Specifically, server 418 includes IMD services 420 with access to device data 422. Patient and clinician device data web content 424 is in data communication with device data storage 422 and personalization engine 432. Further, content, forms and pictures database 426, psychosocial education modules 428, member/community database 430 are in data communication with each other and also with multimedia services 434, messaging 436, content services 438, member registration/member services 440, and analytic services 442. These databases and systems are also layered to communicate with rule-based security system 444, operational support 446 and registration support 448.
  • [0056]
    The present invention also provides server 450 dedicated to caregiver web interface. Server 450 includes, without limitation, IMD data 452, clinician information services 454, patient management services 456, and a site for customization of patient therapy and experience 458. Furthermore, the system includes external interfaces 462, including but not limited to, commercial transactions sites 464, e-health stores and service 466, health contents feeds 468 and external publication or demographic data source 470.
  • [0057]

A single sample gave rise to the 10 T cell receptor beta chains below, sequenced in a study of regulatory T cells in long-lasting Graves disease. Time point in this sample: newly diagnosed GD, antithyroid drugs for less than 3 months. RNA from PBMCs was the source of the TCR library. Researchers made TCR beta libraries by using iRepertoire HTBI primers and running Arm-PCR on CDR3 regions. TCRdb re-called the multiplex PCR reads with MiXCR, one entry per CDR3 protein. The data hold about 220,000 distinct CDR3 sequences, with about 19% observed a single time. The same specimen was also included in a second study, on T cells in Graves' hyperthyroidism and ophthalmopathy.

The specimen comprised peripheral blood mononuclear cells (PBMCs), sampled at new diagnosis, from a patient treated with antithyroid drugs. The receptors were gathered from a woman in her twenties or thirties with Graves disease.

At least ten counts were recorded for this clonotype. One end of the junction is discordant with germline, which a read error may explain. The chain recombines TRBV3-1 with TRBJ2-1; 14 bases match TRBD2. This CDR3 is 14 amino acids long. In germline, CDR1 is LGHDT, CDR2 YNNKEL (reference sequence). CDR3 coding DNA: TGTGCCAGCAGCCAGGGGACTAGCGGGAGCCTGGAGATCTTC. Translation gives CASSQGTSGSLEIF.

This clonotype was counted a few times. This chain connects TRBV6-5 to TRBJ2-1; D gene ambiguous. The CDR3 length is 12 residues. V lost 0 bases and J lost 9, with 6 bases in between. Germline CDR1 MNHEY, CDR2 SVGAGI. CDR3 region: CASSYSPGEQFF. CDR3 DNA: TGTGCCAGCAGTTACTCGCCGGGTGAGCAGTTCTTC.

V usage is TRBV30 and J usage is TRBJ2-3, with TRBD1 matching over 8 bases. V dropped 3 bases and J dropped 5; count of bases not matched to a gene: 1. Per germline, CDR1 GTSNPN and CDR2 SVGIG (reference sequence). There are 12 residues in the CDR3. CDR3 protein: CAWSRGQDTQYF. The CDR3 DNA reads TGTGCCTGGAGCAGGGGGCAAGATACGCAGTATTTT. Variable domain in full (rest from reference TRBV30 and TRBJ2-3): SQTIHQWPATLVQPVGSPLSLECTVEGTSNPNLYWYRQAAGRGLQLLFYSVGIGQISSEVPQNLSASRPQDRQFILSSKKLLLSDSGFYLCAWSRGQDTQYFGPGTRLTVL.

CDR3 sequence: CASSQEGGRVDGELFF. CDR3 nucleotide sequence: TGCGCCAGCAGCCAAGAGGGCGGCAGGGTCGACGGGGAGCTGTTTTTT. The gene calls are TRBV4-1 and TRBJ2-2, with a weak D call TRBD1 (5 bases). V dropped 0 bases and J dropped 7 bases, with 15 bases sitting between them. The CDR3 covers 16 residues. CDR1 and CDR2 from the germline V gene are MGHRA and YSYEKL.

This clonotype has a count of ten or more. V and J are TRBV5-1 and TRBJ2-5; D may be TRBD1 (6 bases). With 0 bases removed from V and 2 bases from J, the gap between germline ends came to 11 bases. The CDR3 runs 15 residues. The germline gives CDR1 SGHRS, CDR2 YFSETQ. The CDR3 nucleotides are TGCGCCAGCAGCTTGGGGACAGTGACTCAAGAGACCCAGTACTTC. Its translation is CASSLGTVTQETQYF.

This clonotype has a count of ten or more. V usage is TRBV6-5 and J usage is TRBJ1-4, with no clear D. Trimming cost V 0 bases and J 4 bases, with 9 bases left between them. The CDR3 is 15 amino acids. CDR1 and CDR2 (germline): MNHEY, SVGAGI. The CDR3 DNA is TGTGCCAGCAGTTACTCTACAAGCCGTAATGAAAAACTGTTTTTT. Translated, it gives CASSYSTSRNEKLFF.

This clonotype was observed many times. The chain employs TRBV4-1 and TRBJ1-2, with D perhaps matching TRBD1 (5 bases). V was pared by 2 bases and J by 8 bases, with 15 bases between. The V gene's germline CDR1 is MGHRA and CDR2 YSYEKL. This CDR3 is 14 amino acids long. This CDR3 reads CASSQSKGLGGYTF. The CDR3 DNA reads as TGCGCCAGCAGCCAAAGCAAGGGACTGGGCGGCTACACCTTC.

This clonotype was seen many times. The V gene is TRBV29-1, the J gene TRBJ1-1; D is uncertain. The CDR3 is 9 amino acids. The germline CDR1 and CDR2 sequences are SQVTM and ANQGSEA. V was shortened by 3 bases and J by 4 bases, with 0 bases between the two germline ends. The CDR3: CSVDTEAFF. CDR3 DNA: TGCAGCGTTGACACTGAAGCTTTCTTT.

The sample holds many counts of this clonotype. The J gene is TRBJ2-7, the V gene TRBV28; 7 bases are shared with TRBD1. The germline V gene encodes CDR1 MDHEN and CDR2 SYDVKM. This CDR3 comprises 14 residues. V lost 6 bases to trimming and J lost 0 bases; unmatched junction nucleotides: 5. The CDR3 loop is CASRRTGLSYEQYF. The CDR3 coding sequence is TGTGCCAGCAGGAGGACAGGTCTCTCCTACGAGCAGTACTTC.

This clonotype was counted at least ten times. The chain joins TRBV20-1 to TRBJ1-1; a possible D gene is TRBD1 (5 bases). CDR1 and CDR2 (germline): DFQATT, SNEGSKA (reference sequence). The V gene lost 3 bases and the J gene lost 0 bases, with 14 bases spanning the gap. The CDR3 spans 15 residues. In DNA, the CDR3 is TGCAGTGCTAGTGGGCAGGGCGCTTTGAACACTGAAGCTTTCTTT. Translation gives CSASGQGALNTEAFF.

Accordingly, patient 12 is enabled to have access to information systems that are diversely populated to provide various services. Hence, what has been described above is a novel and inventive system to provide psychosocial support for patients based on explicit answers to questions and responses acquired therefrom. The system utilizes a robust web interface and browser to enable personalization engines that make recommendations based on the patient's individual interactions with various questionnaires. As an example, the data from IMD 10 in the patient is chronically monitored and that information is fed into a central server where data from the device may be compared with other patient and clinician data to provide various useful information and recommendation to the patient. Furthermore, the patient is enabled to connect with clinician groups, family members, caregivers and healthcare providers, thereby having universal access to data and communities of interest. Various changes may be made in the function and arrangement described in connection with the exemplary embodiments without departing from the scope of the invention as set forth in the appended claims.